Oulun Energia Group has announced plans to build a solar power unit on the roof of the local Kaleva newspaper’s printing plant in Oulu this spring. The 420-kilowatt unit will have 1,600 solar panels, combining to make a total panel surface area of approximately 2,400 square metres. Along with the support equipment, the setup will cover near to 3,200 square metres, which equals nearly half a football field.
System installation will begin in April, and the objective is for the unit to be operational by June 2015.
“On a clear summer day, we expect to gain up to 90 percent of the electricity required to run the Kaleva printing operations via solar. Annually, the solar energy obtained should cover about 10 percent of the printing house’s electricity costs,” says Kaleva’s CFO Esko Jokelainen.
The manufacture of solar panels in Finland is only in its early stages, so the panels for a project this large must be ordered from Germany. All of the other labour for the installation, from transport to assembly, will be carried out by local employees from the northern Finland region.
“Solar energy and other distributed energy production solutions will proliferate in the next few years and therefore create more jobs in northern Finland as well,” says Oulun Energia Group’s Sales Director Seppo Tuomi.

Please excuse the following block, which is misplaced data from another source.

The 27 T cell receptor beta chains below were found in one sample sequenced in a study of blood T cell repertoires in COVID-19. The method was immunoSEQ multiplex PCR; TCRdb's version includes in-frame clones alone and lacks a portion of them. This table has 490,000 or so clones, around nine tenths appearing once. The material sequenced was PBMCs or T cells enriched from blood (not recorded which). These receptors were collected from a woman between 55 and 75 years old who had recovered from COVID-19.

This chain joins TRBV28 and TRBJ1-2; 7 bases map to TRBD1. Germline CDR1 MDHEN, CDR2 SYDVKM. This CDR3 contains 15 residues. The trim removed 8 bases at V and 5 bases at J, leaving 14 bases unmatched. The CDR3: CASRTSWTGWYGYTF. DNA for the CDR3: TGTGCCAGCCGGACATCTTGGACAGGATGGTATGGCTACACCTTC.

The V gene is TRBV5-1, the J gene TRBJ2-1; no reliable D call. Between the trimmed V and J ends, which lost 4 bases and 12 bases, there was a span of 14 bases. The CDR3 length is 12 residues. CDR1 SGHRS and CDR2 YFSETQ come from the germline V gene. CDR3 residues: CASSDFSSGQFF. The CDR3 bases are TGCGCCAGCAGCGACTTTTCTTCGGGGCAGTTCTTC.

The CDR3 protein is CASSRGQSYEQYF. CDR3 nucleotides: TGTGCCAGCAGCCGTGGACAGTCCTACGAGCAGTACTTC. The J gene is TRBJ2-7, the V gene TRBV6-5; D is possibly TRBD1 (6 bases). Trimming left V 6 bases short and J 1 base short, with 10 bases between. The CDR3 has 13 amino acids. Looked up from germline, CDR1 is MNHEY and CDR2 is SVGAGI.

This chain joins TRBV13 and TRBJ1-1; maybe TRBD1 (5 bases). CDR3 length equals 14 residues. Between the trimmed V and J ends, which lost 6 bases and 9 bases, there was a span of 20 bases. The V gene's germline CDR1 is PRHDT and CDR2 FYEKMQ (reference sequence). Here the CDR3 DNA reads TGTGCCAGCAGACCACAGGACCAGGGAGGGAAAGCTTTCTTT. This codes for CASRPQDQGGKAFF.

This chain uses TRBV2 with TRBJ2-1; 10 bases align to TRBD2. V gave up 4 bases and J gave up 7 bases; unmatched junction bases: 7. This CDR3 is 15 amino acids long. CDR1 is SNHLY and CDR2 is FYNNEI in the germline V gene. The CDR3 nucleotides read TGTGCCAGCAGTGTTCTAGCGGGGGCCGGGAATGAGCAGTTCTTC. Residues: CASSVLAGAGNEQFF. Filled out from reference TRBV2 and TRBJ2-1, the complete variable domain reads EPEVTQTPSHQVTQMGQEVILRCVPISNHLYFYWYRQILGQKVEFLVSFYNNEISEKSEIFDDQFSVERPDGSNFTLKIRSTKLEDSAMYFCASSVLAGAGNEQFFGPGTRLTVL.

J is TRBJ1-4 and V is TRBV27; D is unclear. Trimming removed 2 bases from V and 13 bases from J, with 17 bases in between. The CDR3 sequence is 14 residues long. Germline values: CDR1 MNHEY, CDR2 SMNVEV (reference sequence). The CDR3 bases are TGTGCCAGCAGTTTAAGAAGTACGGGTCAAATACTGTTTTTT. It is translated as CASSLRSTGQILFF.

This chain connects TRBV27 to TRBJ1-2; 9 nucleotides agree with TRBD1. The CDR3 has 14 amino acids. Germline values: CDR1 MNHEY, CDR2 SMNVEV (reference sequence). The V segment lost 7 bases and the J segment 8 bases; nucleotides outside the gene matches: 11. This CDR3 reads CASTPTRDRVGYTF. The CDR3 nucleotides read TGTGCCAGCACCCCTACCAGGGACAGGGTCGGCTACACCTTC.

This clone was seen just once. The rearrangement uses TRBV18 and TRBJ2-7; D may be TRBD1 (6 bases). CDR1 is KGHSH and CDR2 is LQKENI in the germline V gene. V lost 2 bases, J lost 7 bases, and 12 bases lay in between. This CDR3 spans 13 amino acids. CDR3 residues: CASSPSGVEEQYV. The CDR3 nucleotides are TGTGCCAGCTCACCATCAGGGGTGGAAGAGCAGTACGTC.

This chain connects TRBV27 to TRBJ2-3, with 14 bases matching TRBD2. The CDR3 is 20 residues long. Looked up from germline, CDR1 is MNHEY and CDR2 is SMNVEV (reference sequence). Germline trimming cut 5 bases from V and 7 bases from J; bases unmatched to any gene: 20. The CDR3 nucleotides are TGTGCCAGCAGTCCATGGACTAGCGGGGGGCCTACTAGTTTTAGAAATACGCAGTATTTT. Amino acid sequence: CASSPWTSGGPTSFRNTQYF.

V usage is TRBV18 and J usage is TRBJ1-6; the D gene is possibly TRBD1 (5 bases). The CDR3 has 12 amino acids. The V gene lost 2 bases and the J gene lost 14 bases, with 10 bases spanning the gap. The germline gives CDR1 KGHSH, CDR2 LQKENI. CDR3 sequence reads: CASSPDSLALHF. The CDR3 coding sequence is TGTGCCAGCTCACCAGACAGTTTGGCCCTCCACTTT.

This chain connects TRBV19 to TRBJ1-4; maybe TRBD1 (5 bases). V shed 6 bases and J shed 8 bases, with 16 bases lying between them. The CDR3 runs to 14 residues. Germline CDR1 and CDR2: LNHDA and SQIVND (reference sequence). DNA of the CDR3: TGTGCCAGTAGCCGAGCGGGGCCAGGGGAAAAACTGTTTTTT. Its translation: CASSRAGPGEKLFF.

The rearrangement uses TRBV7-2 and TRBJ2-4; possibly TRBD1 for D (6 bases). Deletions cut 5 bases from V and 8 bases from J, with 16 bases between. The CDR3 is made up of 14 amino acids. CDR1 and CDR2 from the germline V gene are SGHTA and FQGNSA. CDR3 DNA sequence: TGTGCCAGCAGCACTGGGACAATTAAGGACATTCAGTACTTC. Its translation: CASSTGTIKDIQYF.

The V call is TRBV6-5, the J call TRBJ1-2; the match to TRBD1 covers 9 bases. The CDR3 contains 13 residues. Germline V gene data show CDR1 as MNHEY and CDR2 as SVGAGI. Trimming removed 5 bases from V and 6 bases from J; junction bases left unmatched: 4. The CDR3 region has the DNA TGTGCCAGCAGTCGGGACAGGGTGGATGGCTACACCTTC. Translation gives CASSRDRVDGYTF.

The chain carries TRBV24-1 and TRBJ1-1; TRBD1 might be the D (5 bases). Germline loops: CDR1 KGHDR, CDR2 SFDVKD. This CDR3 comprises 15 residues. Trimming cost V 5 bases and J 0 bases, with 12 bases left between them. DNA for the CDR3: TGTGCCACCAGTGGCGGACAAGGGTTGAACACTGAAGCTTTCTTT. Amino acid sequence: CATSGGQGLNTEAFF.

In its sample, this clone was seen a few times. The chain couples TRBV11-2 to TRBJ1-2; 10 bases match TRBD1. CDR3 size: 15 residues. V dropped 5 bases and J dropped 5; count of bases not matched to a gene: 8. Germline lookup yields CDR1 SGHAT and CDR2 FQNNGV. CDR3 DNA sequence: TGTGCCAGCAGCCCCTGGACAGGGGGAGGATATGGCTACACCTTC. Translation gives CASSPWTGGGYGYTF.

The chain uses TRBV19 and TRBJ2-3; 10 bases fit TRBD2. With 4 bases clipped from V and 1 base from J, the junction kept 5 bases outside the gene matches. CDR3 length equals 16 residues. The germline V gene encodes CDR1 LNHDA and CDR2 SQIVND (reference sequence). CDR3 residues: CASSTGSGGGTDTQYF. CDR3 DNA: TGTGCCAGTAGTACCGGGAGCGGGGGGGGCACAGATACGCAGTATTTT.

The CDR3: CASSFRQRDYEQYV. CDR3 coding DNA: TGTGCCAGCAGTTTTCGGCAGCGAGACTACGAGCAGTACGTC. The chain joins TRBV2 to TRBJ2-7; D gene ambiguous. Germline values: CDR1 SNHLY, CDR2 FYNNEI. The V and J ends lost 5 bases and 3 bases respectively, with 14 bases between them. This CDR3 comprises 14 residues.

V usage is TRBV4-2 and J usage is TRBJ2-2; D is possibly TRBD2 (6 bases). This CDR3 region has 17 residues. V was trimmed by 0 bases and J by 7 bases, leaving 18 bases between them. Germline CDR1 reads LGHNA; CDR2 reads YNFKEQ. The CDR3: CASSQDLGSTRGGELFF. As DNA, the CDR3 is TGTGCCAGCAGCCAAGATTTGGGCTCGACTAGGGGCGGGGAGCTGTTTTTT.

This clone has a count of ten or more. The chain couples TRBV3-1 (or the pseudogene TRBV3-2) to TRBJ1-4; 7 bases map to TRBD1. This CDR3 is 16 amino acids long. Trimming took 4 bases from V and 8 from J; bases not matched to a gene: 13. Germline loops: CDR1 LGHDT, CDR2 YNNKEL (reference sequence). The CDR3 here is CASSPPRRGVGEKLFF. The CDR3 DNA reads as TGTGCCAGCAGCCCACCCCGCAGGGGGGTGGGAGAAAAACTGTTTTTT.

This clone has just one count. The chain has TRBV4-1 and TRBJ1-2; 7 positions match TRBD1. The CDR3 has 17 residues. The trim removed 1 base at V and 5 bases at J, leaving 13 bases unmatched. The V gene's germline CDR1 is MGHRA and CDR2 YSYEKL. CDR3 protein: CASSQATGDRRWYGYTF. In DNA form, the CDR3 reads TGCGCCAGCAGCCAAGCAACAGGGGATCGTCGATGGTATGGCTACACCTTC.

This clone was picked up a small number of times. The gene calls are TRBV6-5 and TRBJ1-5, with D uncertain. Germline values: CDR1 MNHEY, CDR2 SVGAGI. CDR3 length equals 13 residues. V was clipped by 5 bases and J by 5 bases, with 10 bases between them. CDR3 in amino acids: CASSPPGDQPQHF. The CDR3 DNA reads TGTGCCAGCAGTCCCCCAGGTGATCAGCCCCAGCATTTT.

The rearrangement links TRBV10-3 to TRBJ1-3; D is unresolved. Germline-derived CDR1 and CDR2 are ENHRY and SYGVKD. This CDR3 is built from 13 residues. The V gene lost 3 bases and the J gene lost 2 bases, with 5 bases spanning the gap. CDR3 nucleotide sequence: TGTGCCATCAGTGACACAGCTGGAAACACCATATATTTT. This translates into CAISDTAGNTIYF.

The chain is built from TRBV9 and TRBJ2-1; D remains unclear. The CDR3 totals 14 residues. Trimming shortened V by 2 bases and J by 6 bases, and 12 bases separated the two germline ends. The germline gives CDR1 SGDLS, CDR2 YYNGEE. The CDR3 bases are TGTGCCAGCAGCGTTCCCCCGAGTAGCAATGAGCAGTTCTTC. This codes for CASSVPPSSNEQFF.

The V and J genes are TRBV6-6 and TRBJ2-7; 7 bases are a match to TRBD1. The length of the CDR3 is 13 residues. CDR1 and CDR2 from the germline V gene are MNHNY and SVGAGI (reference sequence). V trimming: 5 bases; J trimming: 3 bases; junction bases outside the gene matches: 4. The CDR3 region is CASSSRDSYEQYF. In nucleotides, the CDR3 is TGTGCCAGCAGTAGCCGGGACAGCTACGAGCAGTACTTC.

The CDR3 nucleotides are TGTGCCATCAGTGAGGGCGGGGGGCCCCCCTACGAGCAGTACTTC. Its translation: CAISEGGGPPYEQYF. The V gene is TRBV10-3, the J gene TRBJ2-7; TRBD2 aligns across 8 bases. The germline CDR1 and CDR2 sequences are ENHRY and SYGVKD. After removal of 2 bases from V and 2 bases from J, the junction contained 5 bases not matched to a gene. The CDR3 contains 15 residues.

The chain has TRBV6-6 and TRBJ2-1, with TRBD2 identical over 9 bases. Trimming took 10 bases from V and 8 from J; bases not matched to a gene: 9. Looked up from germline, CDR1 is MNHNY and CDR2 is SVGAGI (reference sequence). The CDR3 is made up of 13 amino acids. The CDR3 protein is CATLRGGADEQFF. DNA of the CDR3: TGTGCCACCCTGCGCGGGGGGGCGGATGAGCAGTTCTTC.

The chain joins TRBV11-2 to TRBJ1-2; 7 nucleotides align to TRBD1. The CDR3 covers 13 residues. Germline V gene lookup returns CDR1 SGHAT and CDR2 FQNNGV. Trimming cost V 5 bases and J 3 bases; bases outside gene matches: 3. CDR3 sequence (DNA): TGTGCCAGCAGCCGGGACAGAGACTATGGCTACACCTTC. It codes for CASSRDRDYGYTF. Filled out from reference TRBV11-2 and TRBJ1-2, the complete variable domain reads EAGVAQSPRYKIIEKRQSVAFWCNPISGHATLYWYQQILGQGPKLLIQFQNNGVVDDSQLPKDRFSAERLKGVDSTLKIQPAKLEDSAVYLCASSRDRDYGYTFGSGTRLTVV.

Oulun Energia Group generates, transmits, distributes and sells electricity and district heating in the Oulu region and is owned by the city of Oulu.
Located in North Ostrobothnia, Oulu is the largest city in northern Finland and the sixth largest city in the country, with a population over 200,000. It is one of the northernmost larger cities in the world. Situated this far north, one could wonder how a solar plant could be feasible with so many dark winter months in the year.
But the city of Oulu has taken on the role of a ‘living lab’, where residents experiment with new technologies from ICT to cleantech. Consequently, in per capita R&D spending, it ranks first in Finland and fifth in Europe. Oulu also has Europe’s largest technology park.
Oulun Energia Group conducted a pilot project for solar energy, testing the efficacy of 16 customer solar systems installed on local homes.
The pilot was surprisingly successful, producing results that were comparable to solar energy production conditions elsewhere. If properly situated, a 5-kilowatt system of 20 panels produced up to 4,500 kilowatts of electricity, which directly corresponds to a similar system in northern Germany.
In the Oulun Energia Group’s report on the pilot project, Tuomi is confident that there is significant potential for growth for photovoltaic systems in Finland.
“Solar energy systems are suitable for both businesses and consumers. Using them in the summer time to cool down property is particularly profitable. The cost of the panels is low, the payback period is reasonable and in ideal locations, the costs are clearly cheaper than grid electricity.”
The EU has set a climate target that 38 percent of member countries’ electricity consumption should be obtained from renewable energy sources by the year 2020.